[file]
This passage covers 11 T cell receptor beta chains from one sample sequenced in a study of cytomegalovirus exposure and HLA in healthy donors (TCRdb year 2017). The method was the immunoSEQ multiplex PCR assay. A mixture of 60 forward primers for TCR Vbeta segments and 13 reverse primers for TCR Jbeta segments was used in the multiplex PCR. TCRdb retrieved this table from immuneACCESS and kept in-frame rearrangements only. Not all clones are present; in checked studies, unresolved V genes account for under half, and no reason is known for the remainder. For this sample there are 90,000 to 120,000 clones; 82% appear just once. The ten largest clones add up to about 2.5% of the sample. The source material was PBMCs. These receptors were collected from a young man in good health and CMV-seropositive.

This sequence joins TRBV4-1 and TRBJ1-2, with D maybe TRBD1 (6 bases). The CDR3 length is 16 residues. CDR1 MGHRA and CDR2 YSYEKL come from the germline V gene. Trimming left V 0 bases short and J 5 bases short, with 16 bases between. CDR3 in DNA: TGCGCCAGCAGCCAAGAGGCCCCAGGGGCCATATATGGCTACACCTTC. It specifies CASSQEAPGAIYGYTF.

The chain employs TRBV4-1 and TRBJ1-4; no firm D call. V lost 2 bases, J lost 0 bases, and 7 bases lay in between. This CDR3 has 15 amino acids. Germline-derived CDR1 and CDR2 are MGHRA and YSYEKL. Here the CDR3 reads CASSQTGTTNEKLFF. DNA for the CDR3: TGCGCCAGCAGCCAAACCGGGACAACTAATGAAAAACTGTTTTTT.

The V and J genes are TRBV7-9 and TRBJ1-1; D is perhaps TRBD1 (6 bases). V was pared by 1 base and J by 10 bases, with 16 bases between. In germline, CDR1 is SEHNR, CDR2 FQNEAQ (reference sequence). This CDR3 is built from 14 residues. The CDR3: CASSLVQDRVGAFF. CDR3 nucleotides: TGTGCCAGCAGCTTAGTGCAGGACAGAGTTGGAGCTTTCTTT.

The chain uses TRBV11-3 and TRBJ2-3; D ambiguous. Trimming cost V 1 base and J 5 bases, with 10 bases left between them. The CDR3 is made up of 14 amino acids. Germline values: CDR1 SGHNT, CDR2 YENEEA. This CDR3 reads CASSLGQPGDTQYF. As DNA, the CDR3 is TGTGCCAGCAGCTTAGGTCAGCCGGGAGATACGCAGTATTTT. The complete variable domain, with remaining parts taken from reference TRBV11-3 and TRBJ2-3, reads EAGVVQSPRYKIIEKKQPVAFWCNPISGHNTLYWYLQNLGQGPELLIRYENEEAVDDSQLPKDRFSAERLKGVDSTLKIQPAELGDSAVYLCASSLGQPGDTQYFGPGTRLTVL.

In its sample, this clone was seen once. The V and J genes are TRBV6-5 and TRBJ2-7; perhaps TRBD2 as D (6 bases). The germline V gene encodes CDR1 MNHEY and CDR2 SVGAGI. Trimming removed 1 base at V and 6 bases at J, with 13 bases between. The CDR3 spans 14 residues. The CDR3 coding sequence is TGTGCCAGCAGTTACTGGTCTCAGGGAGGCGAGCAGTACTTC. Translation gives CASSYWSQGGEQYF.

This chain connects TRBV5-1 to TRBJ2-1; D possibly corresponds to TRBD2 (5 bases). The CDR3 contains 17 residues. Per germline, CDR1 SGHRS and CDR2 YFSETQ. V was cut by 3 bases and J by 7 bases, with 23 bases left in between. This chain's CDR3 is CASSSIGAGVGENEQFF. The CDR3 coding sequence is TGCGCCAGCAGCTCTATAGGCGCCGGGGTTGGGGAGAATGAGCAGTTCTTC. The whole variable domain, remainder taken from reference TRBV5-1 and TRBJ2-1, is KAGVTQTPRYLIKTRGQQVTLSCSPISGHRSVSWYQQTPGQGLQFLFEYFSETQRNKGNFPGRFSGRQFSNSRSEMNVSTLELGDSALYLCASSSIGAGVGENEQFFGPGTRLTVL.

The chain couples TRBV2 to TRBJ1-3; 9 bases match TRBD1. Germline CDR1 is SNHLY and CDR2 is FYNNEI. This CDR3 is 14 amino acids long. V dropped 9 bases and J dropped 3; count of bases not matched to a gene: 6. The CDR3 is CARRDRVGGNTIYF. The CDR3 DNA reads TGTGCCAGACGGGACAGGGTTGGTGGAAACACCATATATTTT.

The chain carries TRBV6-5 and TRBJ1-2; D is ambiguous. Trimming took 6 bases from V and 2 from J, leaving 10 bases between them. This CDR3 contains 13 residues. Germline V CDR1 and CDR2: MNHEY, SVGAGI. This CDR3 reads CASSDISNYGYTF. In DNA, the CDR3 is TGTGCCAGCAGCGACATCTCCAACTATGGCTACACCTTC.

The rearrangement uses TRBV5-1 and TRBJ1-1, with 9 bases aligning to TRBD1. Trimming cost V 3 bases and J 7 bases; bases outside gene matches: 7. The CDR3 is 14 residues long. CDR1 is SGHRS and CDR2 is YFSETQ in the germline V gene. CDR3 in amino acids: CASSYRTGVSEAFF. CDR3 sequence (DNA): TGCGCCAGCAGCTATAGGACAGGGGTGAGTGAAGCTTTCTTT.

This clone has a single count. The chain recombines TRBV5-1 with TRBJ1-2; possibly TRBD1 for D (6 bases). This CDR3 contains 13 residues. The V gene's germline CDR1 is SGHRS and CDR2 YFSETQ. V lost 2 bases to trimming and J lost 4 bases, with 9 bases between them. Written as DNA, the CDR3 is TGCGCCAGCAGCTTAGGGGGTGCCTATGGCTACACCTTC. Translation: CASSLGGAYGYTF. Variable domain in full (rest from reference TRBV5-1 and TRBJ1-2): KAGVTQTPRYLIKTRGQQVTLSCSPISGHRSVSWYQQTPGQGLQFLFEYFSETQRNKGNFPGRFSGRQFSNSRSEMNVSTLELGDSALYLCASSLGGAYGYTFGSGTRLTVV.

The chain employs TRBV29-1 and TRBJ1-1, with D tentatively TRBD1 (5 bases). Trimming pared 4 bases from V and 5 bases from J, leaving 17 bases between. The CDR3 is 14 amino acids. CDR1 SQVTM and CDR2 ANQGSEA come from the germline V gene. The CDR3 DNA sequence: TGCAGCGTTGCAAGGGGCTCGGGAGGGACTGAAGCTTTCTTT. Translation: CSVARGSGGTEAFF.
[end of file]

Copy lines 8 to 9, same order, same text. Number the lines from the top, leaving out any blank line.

The chain couples TRBV2 to TRBJ1-3; 9 bases match TRBD1. Germline CDR1 is SNHLY and CDR2 is FYNNEI. This CDR3 is 14 amino acids long. V dropped 9 bases and J dropped 3; count of bases not matched to a gene: 6. The CDR3 is CARRDRVGGNTIYF. The CDR3 DNA reads TGTGCCAGACGGGACAGGGTTGGTGGAAACACCATATATTTT.

The chain carries TRBV6-5 and TRBJ1-2; D is ambiguous. Trimming took 6 bases from V and 2 from J, leaving 10 bases between them. This CDR3 contains 13 residues. Germline V CDR1 and CDR2: MNHEY, SVGAGI. This CDR3 reads CASSDISNYGYTF. In DNA, the CDR3 is TGTGCCAGCAGCGACATCTCCAACTATGGCTACACCTTC.